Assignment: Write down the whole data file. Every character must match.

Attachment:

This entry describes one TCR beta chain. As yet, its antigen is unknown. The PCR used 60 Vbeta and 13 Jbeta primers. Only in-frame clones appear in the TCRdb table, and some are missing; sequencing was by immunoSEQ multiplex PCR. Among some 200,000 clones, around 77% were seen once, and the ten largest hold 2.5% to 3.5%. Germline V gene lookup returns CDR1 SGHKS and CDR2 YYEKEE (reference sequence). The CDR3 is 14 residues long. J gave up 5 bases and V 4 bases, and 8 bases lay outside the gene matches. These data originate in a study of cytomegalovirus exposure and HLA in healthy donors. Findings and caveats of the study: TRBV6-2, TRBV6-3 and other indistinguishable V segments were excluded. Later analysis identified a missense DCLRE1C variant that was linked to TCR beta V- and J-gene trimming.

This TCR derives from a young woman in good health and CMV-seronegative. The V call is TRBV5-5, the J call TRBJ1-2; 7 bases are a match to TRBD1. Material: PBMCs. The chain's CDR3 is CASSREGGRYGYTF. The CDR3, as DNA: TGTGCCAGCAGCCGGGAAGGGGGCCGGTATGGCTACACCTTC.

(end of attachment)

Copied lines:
This entry describes one TCR beta chain. As yet, its antigen is unknown. The PCR used 60 Vbeta and 13 Jbeta primers. Only in-frame clones appear in the TCRdb table, and some are missing; sequencing was by immunoSEQ multiplex PCR. Among some 200,000 clones, around 77% were seen once, and the ten largest hold 2.5% to 3.5%. Germline V gene lookup returns CDR1 SGHKS and CDR2 YYEKEE (reference sequence). The CDR3 is 14 residues long. J gave up 5 bases and V 4 bases, and 8 bases lay outside the gene matches. These data originate in a study of cytomegalovirus exposure and HLA in healthy donors. Findings and caveats of the study: TRBV6-2, TRBV6-3 and other indistinguishable V segments were excluded. Later analysis identified a missense DCLRE1C variant that was linked to TCR beta V- and J-gene trimming.

This TCR derives from a young woman in good health and CMV-seronegative. The V call is TRBV5-5, the J call TRBJ1-2; 7 bases are a match to TRBD1. Material: PBMCs. The chain's CDR3 is CASSREGGRYGYTF. The CDR3, as DNA: TGTGCCAGCAGCCGGGAAGGGGGCCGGTATGGCTACACCTTC.